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City's financial house in fine form
It’s good to know when things are going well with the budget, but when an independent expert says they’re going well, it’s very good.
It’s no wonder, therefore, the good feelings over the city’s finances are permeating city hall in the wake of a most positive report from Don Simpson, partner with BDO, one of the leading accounting and advisory firms in the country.
Simpson shared the news with Castlegar City Council to open the regular meeting of June 23.
A passing grade would be one way to describe the result of a close look at the City’s financial house.
Simpson, after directing gratitude to city staff for having all materials at the ready “in a timely fashion,” credited the city for financial records which were “correct in all respects, according to fundamental accounting framework.”
“As auditors we’re always looking for financial health in an organization,” told council. “About two thirds of the way down the document there’s a line item called net financial assets, that dollar value represents cash and negotiable instruments in excess of all financial liabilities of the city. The City of Castlegar, at the end of 2013 had approximately $5.6 million in net financial assets.”
Mayor Chernoff commented after the meeting.
“It’s tremendous when you look around and you’ve got $5.4 million of net (liquid) assets and the auditor says ‘you guys are in great shape. The good thing about it is that we’re in great shape, but we’re still doing things on a regular basis. We’re doing well and taxes aren’t too high. It’s working out well.”
Chief Administrative Officer John Malcolm commented on the situation in a July 10 phone call with the Castlegar News.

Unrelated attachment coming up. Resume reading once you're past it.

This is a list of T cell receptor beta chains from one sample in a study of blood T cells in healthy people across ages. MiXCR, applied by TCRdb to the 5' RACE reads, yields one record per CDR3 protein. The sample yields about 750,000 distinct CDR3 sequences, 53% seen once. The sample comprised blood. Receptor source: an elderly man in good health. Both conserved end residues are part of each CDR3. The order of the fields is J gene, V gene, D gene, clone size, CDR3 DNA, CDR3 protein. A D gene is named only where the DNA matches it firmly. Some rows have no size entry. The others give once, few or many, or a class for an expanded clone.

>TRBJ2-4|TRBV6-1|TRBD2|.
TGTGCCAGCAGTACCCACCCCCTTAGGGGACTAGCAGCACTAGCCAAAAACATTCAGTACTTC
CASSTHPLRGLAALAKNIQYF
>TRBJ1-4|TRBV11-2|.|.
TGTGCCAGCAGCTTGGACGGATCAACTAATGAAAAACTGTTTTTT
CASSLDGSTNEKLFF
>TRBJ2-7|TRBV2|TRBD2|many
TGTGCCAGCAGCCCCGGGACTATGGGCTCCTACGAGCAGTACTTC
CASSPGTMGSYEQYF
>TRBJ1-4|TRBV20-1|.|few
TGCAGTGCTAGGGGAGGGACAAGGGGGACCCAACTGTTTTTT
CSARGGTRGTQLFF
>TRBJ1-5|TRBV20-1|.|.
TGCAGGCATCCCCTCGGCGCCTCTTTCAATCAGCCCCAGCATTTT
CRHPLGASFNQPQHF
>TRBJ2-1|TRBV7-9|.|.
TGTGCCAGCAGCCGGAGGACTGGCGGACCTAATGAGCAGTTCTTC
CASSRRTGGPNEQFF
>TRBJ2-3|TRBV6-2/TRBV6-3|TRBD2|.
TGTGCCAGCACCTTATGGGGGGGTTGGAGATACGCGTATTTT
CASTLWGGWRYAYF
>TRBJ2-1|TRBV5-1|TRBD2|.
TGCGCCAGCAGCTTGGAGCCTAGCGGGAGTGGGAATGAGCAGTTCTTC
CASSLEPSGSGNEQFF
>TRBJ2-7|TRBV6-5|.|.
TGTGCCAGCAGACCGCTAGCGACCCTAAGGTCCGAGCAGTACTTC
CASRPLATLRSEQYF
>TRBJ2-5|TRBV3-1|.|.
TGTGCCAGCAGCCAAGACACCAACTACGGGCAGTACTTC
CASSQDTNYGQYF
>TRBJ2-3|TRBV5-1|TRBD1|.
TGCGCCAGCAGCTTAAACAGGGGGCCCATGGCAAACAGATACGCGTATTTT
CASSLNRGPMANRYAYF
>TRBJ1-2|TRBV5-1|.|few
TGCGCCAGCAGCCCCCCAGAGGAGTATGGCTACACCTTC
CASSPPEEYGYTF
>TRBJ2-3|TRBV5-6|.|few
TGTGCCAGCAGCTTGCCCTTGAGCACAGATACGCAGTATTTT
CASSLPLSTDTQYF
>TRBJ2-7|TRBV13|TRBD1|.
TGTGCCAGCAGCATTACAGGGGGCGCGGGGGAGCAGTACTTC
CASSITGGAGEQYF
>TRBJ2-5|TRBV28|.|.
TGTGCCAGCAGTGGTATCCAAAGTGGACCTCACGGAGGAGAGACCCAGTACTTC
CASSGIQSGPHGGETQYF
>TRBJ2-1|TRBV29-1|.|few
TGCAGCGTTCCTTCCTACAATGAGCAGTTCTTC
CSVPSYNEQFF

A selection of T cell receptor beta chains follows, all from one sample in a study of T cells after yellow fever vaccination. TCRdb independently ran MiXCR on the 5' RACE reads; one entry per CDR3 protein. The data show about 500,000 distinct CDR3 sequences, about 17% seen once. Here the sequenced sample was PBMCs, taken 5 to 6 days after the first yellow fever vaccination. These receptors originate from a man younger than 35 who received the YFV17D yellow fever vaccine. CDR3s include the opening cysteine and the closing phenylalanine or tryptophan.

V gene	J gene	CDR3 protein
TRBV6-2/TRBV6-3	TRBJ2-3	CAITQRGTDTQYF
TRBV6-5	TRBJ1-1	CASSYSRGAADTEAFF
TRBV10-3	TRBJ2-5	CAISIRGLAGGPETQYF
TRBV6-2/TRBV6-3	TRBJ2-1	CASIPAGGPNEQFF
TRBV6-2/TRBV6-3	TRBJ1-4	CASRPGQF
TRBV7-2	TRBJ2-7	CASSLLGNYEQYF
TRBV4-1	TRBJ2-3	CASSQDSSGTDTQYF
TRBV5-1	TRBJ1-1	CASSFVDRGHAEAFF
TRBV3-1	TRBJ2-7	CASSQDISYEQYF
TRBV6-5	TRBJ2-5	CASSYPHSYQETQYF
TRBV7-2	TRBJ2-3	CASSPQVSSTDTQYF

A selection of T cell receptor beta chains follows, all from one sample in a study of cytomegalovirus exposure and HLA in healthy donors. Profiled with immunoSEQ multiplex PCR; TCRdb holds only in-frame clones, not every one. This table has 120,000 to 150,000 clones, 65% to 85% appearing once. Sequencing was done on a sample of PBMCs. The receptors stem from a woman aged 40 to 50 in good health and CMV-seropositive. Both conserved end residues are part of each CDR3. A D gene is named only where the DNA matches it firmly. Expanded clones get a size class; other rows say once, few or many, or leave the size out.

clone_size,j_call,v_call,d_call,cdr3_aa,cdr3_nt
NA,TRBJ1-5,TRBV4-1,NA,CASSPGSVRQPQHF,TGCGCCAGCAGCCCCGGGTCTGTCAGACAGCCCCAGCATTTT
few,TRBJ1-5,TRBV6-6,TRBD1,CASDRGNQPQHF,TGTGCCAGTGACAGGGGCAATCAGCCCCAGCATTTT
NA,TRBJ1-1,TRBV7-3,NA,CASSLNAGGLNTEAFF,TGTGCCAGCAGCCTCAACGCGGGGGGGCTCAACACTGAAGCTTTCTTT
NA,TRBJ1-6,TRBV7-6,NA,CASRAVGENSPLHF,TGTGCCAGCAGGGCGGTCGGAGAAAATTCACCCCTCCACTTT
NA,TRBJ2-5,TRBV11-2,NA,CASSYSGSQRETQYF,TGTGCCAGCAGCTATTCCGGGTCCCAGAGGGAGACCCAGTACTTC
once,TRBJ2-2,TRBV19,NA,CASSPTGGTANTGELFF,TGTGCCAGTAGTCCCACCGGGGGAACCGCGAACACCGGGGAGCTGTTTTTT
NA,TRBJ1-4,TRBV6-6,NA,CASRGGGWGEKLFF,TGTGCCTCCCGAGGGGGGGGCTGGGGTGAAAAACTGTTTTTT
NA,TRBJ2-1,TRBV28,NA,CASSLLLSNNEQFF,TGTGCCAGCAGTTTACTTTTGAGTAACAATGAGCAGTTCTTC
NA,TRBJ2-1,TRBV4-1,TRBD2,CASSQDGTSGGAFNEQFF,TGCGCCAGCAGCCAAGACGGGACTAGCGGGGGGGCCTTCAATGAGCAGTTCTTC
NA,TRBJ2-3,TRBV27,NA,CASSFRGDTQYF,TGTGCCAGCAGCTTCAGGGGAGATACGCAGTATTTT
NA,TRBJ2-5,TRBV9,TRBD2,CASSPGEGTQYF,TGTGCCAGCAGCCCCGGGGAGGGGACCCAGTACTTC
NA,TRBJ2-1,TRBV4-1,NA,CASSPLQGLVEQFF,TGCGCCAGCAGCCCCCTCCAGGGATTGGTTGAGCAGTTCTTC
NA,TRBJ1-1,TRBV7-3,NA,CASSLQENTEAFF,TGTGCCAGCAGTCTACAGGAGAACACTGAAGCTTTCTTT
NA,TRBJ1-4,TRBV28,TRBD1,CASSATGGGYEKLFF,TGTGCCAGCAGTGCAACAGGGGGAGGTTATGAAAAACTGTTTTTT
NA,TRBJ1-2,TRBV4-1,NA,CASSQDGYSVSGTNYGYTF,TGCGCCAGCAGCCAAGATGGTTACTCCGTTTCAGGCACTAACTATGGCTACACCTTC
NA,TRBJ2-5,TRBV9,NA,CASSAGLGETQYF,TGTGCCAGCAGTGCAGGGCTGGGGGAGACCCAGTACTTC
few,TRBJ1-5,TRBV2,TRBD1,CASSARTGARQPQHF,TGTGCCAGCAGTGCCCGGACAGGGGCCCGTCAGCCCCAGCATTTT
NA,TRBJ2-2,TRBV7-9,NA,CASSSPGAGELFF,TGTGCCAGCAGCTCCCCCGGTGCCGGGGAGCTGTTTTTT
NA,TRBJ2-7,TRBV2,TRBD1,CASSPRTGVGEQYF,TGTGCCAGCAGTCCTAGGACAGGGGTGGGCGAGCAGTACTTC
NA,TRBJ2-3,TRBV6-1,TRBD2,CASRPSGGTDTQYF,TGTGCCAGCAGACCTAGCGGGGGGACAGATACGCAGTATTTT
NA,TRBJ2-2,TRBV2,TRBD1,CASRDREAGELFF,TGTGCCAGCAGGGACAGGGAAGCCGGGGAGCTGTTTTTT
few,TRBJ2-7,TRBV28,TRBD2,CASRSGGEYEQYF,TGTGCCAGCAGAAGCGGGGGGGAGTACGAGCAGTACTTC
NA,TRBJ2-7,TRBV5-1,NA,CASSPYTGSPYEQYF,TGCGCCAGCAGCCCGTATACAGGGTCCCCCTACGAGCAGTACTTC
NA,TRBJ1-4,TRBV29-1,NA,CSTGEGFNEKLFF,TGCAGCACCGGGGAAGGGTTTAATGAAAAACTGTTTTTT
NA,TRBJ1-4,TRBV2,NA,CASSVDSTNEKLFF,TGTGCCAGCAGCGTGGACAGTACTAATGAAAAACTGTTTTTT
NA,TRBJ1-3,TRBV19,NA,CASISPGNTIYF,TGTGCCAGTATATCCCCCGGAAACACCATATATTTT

“Clearly it reflects the great work of our Chief Financial Officer (Andre Buss) and his team.”
The high marks earned by the City of Castlegar take on added significance when hearing Malcolm supply relevant background information.
“There was a major change in financial reporting and balance sheets a few years ago,” said Malcolm. “It included a requirement for local governments to depreciate their capital assets. This was something that was new. You had to add up the value of sewer pipes, water pipes, roads, storm drains, fire trucks… everything the municipality owned, and apply a depreciation against it, and most municipalities in the province came out with a very significant minus.”
At this point Andre Buss weighed in. “We got a positive balance of net financial assets,” said the Director of Finance. “One of the biggest things is that we don’t have long term debt.”
Malcolm interjected that the local council has been known to take on long term debt, but also to conscientiously pay it down as soon as possible and practical.
“It (long term debt) is not necessarily a bad thing,” explained Malcolm, “but to date Council has been wary of taking it on.”
What the financial scenario boils down to, among other considerations, is that the city has a handy cushion… some ready resources should some kind of emergency come up.